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Fish semen proteomics — New opportunities in fish reproductive research
- Ciereszko, A., Dietrich, M.A., Nynca, J.
- Aquaculture 2017 v.472 pp. 81-92
- biochemical pathways, biomarkers, blood, cryopreservation, energy metabolism, fish, hatcheries, hematologic tests, human resources, males, oxidative stress, proteomics, reproduction, reproductive system, researchers, seminal plasma, seminal plasma proteins, spermatozoa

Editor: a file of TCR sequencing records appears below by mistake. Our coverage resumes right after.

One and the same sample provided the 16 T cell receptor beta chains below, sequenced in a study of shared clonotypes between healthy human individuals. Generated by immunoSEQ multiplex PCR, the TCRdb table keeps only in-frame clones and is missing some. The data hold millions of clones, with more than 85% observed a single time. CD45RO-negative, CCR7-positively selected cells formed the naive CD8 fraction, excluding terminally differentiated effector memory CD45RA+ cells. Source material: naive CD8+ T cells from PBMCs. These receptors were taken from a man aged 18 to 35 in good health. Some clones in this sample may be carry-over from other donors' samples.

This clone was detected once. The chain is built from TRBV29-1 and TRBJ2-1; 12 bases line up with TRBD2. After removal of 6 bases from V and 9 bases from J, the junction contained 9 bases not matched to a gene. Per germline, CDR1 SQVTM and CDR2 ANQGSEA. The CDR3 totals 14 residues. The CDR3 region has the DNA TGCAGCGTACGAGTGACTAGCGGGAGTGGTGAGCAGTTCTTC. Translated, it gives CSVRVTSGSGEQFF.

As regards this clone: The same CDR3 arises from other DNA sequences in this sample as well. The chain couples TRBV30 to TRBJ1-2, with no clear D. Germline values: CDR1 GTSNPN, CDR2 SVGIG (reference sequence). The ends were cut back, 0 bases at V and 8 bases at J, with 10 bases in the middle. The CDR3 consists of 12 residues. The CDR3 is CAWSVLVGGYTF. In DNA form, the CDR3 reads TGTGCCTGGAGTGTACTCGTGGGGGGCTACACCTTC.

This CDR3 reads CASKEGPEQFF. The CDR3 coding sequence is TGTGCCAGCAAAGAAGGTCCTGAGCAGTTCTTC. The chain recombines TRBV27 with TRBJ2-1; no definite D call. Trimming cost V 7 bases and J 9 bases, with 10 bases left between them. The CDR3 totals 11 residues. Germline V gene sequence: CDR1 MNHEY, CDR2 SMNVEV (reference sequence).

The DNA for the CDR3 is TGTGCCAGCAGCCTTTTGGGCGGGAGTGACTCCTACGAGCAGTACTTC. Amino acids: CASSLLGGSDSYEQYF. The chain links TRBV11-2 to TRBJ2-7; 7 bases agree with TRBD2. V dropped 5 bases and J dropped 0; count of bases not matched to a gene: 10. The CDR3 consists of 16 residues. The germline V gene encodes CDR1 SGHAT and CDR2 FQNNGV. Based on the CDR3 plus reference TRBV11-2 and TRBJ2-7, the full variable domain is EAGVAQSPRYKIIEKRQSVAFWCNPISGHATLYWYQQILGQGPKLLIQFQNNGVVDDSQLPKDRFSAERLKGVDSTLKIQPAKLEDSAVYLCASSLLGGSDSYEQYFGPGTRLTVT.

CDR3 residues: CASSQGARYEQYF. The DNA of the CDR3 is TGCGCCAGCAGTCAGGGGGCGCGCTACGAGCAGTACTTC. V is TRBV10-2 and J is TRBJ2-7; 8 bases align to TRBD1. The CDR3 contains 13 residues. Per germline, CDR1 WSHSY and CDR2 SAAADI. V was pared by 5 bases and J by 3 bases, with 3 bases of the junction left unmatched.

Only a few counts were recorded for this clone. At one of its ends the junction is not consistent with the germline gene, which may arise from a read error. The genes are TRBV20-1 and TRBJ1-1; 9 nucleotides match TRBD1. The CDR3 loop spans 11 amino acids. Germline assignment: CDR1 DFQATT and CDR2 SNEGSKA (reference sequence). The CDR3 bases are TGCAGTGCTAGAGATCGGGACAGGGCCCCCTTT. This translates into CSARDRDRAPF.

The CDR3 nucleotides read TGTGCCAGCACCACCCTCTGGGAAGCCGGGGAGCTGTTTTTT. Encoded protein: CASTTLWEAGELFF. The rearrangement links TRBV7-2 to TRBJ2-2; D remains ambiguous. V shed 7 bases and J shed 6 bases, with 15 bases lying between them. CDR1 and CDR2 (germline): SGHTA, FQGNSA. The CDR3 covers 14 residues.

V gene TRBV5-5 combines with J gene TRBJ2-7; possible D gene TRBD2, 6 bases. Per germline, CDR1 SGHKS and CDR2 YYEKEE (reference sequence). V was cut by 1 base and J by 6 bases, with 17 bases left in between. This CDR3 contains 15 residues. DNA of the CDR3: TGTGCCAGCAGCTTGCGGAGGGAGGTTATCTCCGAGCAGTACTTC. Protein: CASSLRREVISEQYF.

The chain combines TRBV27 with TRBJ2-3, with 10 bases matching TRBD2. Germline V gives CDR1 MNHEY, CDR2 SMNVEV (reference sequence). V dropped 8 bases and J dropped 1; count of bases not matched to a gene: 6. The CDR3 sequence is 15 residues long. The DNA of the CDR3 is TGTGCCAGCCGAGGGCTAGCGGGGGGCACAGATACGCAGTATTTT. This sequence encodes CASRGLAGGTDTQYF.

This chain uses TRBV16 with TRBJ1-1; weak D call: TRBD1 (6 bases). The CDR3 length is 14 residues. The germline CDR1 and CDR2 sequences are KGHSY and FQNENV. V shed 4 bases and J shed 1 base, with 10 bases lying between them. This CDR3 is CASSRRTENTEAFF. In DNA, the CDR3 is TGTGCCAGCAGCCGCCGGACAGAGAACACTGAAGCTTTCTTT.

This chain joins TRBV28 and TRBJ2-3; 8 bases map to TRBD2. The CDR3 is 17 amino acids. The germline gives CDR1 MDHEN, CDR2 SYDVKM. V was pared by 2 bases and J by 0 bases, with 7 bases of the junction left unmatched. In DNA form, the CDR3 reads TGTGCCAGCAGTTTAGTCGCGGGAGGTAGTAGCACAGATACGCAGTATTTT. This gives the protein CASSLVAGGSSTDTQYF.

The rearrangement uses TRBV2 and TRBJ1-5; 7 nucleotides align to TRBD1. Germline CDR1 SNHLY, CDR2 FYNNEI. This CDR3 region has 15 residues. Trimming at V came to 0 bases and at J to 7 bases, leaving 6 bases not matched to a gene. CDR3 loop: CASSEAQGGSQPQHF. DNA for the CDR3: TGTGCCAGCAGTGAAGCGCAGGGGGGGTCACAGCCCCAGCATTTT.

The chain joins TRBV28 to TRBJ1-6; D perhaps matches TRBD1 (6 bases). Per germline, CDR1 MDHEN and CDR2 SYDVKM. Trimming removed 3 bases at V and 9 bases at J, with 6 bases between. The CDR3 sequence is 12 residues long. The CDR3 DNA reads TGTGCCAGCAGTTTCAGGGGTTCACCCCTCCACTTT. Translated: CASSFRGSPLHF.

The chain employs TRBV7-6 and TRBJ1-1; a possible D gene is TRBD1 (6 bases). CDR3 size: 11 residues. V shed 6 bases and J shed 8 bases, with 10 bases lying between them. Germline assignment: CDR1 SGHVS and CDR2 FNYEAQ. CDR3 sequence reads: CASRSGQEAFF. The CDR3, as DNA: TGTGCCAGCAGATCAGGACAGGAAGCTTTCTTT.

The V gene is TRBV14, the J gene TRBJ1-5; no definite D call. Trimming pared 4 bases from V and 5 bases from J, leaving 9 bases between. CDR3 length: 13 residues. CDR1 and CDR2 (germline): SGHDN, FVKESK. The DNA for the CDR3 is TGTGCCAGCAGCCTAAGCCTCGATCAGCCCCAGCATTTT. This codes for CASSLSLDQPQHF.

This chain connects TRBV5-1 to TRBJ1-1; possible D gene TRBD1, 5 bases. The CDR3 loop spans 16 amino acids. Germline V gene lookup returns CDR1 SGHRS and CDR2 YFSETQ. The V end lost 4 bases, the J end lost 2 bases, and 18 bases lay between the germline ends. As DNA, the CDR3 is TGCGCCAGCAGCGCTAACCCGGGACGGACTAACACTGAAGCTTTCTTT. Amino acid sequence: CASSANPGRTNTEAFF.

- Proteomic approaches have recently been introduced to studies of male fish reproduction, providing new insights into the functioning of the reproductive system. Numerous previously unknown proteins have been identified, allowing for the comprehensive characterization of the mechanisms involved in the protection of spermatozoa in seminal plasma, especially against oxidative stress and microbial attack. The mechanisms responsible for supporting sperm survival during storage, especially the maintenance of sperm membranes, were also identified. Metabolic pathways, especially those related to sperm energy and metabolism, have been better characterized. A comprehensive comparative analysis of blood and seminal plasma proteins allows for a better understanding of the mechanisms of blood–testis barrier and the specificity of protein profiles of fish semen. Knowledge concerning the cryogenic damage done to sperm proteins has been greatly improved.This is the first review to cover current knowledge of fish semen proteomics, based primarily on results published during the last two years. This new information has been integrated into the existing knowledge base of basic and applied research concerning fish reproduction. The identification of several new proteins sheds new light on the biochemistry and physiology of seminal plasma and spermatozoa, and allows for a better understanding of the relationship between blood and seminal plasma. The discovery of a plethora of newly identified proteins that are released from spermatozoa in response to cryogenic damage contributes to a better understanding of the mechanisms involved in cryopreservation. It also provides researchers with a list of potential biomarkers that are important for the evaluation of cryopreservation success. This study is relevant both for many types of scientists, including fish biologists and cryobiologists, and for practitioners, including fish management and hatchery personnel.